Answer3:

What is a NullPointerException?

A good place to start is the <a href="http://docs.oracle.com/javase/8/docs/api/java/lang/NullPointerException.html" rel="nofollow">JavaDocs</a>. They have this covered:

<blockquote>

Thrown when an application attempts to use null in a case where an object is required. These include:

<ul><li>Calling the instance method of a null object.</li> <li>Accessing or modifying the field of a null object.</li> <li>Taking the length of null as if it were an array.</li> <li>Accessing or modifying the slots of null as if it were an array.</li> <li>Throwing null as if it were a Throwable value.</li> </ul>

Applications should throw instances of this class to indicate other illegal uses of the null object.

</blockquote>

It is also the case that if you attempt to use a null reference with synchronized, that will also throw this exception, <a href="https://docs.oracle.com/javase/specs/jls/se7/html/jls-14.html#jls-14.19" rel="nofollow">per the JLS</a>:

<blockquote> SynchronizedStatement: synchronized ( Expression ) Block <ul><li>Otherwise, if the value of the Expression is null, a NullPointerException is thrown.</li> </ul></blockquote>

How do I fix it?

So you have a NullPointerException. How do you fix it? Let's take a simple example which throws a NullPointerException:

public class Printer { private String name; public void setName(String name) { this.name = name; } public void print() { printString(name); } private void printString(String s) { System.out.println(s + " (" + s.length() + ")"); } public static void main(String[] args) { Printer printer = new Printer(); printer.print(); } }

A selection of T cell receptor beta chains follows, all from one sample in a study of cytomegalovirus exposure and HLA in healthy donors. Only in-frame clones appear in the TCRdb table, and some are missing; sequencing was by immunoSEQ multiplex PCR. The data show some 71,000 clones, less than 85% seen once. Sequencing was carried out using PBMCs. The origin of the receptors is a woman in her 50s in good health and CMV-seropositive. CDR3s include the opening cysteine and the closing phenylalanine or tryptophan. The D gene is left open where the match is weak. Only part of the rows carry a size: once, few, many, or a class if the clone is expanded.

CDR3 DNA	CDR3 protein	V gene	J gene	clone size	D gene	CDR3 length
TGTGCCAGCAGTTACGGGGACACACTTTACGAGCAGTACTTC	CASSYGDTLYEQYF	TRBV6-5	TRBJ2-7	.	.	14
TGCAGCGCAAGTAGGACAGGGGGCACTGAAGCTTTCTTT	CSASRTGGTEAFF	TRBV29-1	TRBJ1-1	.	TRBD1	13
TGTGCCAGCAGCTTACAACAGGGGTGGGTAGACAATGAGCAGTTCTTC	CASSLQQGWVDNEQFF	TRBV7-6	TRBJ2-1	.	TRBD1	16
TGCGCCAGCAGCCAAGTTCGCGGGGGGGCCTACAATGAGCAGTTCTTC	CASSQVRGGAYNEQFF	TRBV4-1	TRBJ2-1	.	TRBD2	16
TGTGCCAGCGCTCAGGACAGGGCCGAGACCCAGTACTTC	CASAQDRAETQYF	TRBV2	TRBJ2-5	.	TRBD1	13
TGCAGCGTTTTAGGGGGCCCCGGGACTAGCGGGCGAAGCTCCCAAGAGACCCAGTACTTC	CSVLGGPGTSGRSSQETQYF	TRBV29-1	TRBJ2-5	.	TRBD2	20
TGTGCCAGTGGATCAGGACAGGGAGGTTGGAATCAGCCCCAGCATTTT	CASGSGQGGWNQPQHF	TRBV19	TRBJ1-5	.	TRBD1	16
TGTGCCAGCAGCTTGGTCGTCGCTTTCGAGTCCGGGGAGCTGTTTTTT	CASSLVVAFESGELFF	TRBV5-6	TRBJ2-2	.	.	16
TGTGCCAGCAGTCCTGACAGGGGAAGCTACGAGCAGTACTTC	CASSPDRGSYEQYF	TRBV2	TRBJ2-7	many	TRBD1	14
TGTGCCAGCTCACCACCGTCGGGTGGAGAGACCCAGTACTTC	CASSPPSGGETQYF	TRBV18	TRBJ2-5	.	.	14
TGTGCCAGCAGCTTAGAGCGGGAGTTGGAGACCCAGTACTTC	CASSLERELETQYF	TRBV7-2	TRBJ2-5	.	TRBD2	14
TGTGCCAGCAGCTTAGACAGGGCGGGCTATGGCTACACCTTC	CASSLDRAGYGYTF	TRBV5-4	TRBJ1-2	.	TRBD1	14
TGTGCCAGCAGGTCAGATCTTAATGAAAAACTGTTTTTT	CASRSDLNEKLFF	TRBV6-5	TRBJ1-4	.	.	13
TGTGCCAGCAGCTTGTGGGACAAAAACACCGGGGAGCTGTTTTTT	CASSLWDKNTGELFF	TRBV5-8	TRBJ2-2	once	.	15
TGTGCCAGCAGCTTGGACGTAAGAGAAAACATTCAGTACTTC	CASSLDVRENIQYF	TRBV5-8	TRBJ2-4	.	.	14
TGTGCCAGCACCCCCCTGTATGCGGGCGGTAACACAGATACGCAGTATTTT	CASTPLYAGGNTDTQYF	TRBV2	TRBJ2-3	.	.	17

<strong>Identify the null values</strong>

The first step is identifying exactly <em>which values are causing the exception</em>. For this, we need to do some debugging. It's important to learn to read a <em>stacktrace</em>. This will show you where the exception was thrown:

Exception in thread "main" java.lang.NullPointerException at Printer.printString(Printer.java:13) at Printer.print(Printer.java:9) at Printer.main(Printer.java:19)

Here, we see that the exception is thrown on line 13 (in the printString method). Look at the line and check which values are null by adding <em>logging statements</em> or using a <em>debugger</em>. We find out that s is null, and calling the length method on it throws the exception. We can see that the program stops throwing the exception when s.length() is removed from the method.

<strong>Trace where these values come from</strong>

Next check where this value comes from. By following the callers of the method, we see that s is passed in with printString(name) in the print() method, and this.name is null.

<strong>Trace where these values should be set</strong>

Where is this.name set? In the setName(String) method. With some more debugging, we can see that this method isn't called at all. If the method was called, make sure to check the <em>order</em> that these methods are called, and the set method isn't called <em>after</em> the print method.

This is enough to give us a solution: add a call to printer.setName() before calling printer.print().

Other fixes

The variable can have a <em>default value</em> (and setName can prevent it being set to null):

private String name = "";

Either the print or printString method can <em>check for null</em>, for example:

printString((name == null) ? "" : name);

Or you can design the class so that name <em>always has a non-null value</em>:

public class Printer { private final String name; public Printer(String name) { this.name = Objects.requireNonNull(name); } public void print() { printString(name); } private void printString(String s) { System.out.println(s + " (" + s.length() + ")"); } public static void main(String[] args) { Printer printer = new Printer("123"); printer.print(); } }

<strong>See also:</strong>

<ul><li><a href="https://stackoverflow.com/questions/271526/avoiding-null-statements-in-java" rel="nofollow">Avoiding “!= null” statements in Java?</a></li> </ul>

I still can't find the problem

If you tried to debug the problem and still don't have a solution, you can post a question for more help, but make sure to include what you've tried so far. At a minimum, <strong>include the stacktrace</strong> in the question, and <strong>mark the important line numbers</strong> in the code. Also, try simplifying the code first (see <a href="http://sscce.org/" rel="nofollow">SSCCE</a>).

Answer4: